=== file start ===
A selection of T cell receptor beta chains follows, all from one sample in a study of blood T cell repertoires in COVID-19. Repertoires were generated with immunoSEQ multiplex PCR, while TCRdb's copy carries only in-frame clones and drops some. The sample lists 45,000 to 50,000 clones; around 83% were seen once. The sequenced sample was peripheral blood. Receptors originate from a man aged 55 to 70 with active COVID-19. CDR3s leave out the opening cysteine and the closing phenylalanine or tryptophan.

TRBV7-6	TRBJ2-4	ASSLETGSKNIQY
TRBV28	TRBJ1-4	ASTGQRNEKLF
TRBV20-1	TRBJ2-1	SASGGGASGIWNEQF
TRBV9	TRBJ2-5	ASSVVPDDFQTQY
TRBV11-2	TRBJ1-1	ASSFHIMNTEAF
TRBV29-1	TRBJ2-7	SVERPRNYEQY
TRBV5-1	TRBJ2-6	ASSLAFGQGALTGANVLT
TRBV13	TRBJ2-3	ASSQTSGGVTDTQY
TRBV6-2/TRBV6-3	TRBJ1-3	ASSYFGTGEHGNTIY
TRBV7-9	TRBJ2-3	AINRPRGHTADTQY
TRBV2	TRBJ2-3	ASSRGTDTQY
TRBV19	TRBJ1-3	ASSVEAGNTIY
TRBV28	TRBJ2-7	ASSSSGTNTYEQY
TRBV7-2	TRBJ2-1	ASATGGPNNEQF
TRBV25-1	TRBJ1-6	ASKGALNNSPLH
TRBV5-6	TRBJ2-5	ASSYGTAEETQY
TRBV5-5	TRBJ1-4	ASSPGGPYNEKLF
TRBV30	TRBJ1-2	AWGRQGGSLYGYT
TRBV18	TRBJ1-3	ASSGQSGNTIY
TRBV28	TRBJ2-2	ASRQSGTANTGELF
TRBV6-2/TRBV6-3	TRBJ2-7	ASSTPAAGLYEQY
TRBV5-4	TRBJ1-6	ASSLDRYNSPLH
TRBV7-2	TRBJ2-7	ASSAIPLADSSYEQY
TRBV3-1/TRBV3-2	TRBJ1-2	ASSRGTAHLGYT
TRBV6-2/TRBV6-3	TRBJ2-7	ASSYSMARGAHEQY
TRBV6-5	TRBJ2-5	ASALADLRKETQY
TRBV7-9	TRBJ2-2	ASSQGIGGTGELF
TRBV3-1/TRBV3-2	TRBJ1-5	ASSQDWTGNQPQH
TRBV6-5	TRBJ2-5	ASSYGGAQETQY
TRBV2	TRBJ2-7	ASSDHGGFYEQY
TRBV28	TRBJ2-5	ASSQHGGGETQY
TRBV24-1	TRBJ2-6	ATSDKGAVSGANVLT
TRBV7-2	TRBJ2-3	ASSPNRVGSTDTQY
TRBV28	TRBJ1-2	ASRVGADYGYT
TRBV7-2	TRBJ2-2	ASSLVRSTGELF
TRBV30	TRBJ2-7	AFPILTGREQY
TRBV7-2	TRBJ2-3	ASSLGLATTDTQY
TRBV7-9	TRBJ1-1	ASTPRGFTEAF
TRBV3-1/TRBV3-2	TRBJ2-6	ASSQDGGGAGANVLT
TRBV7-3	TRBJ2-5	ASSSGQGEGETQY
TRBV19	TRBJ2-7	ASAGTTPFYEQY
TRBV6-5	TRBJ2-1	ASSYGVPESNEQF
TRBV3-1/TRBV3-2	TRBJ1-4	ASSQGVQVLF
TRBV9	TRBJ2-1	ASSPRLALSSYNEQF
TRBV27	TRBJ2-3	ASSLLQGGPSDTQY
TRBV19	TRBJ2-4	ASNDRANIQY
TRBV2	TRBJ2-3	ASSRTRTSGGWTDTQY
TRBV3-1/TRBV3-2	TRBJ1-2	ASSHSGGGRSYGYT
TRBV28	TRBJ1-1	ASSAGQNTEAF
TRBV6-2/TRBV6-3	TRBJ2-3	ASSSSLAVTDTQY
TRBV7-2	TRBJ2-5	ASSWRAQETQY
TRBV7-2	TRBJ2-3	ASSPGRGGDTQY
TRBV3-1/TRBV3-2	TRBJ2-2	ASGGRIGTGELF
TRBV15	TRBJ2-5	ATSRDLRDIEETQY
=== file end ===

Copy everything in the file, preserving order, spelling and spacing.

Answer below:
A selection of T cell receptor beta chains follows, all from one sample in a study of blood T cell repertoires in COVID-19. Repertoires were generated with immunoSEQ multiplex PCR, while TCRdb's copy carries only in-frame clones and drops some. The sample lists 45,000 to 50,000 clones; around 83% were seen once. The sequenced sample was peripheral blood. Receptors originate from a man aged 55 to 70 with active COVID-19. CDR3s leave out the opening cysteine and the closing phenylalanine or tryptophan.

TRBV7-6	TRBJ2-4	ASSLETGSKNIQY
TRBV28	TRBJ1-4	ASTGQRNEKLF
TRBV20-1	TRBJ2-1	SASGGGASGIWNEQF
TRBV9	TRBJ2-5	ASSVVPDDFQTQY
TRBV11-2	TRBJ1-1	ASSFHIMNTEAF
TRBV29-1	TRBJ2-7	SVERPRNYEQY
TRBV5-1	TRBJ2-6	ASSLAFGQGALTGANVLT
TRBV13	TRBJ2-3	ASSQTSGGVTDTQY
TRBV6-2/TRBV6-3	TRBJ1-3	ASSYFGTGEHGNTIY
TRBV7-9	TRBJ2-3	AINRPRGHTADTQY
TRBV2	TRBJ2-3	ASSRGTDTQY
TRBV19	TRBJ1-3	ASSVEAGNTIY
TRBV28	TRBJ2-7	ASSSSGTNTYEQY
TRBV7-2	TRBJ2-1	ASATGGPNNEQF
TRBV25-1	TRBJ1-6	ASKGALNNSPLH
TRBV5-6	TRBJ2-5	ASSYGTAEETQY
TRBV5-5	TRBJ1-4	ASSPGGPYNEKLF
TRBV30	TRBJ1-2	AWGRQGGSLYGYT
TRBV18	TRBJ1-3	ASSGQSGNTIY
TRBV28	TRBJ2-2	ASRQSGTANTGELF
TRBV6-2/TRBV6-3	TRBJ2-7	ASSTPAAGLYEQY
TRBV5-4	TRBJ1-6	ASSLDRYNSPLH
TRBV7-2	TRBJ2-7	ASSAIPLADSSYEQY
TRBV3-1/TRBV3-2	TRBJ1-2	ASSRGTAHLGYT
TRBV6-2/TRBV6-3	TRBJ2-7	ASSYSMARGAHEQY
TRBV6-5	TRBJ2-5	ASALADLRKETQY
TRBV7-9	TRBJ2-2	ASSQGIGGTGELF
TRBV3-1/TRBV3-2	TRBJ1-5	ASSQDWTGNQPQH
TRBV6-5	TRBJ2-5	ASSYGGAQETQY
TRBV2	TRBJ2-7	ASSDHGGFYEQY
TRBV28	TRBJ2-5	ASSQHGGGETQY
TRBV24-1	TRBJ2-6	ATSDKGAVSGANVLT
TRBV7-2	TRBJ2-3	ASSPNRVGSTDTQY
TRBV28	TRBJ1-2	ASRVGADYGYT
TRBV7-2	TRBJ2-2	ASSLVRSTGELF
TRBV30	TRBJ2-7	AFPILTGREQY
TRBV7-2	TRBJ2-3	ASSLGLATTDTQY
TRBV7-9	TRBJ1-1	ASTPRGFTEAF
TRBV3-1/TRBV3-2	TRBJ2-6	ASSQDGGGAGANVLT
TRBV7-3	TRBJ2-5	ASSSGQGEGETQY
TRBV19	TRBJ2-7	ASAGTTPFYEQY
TRBV6-5	TRBJ2-1	ASSYGVPESNEQF
TRBV3-1/TRBV3-2	TRBJ1-4	ASSQGVQVLF
TRBV9	TRBJ2-1	ASSPRLALSSYNEQF
TRBV27	TRBJ2-3	ASSLLQGGPSDTQY
TRBV19	TRBJ2-4	ASNDRANIQY
TRBV2	TRBJ2-3	ASSRTRTSGGWTDTQY
TRBV3-1/TRBV3-2	TRBJ1-2	ASSHSGGGRSYGYT
TRBV28	TRBJ1-1	ASSAGQNTEAF
TRBV6-2/TRBV6-3	TRBJ2-3	ASSSSLAVTDTQY
TRBV7-2	TRBJ2-5	ASSWRAQETQY
TRBV7-2	TRBJ2-3	ASSPGRGGDTQY
TRBV3-1/TRBV3-2	TRBJ2-2	ASGGRIGTGELF
TRBV15	TRBJ2-5	ATSRDLRDIEETQY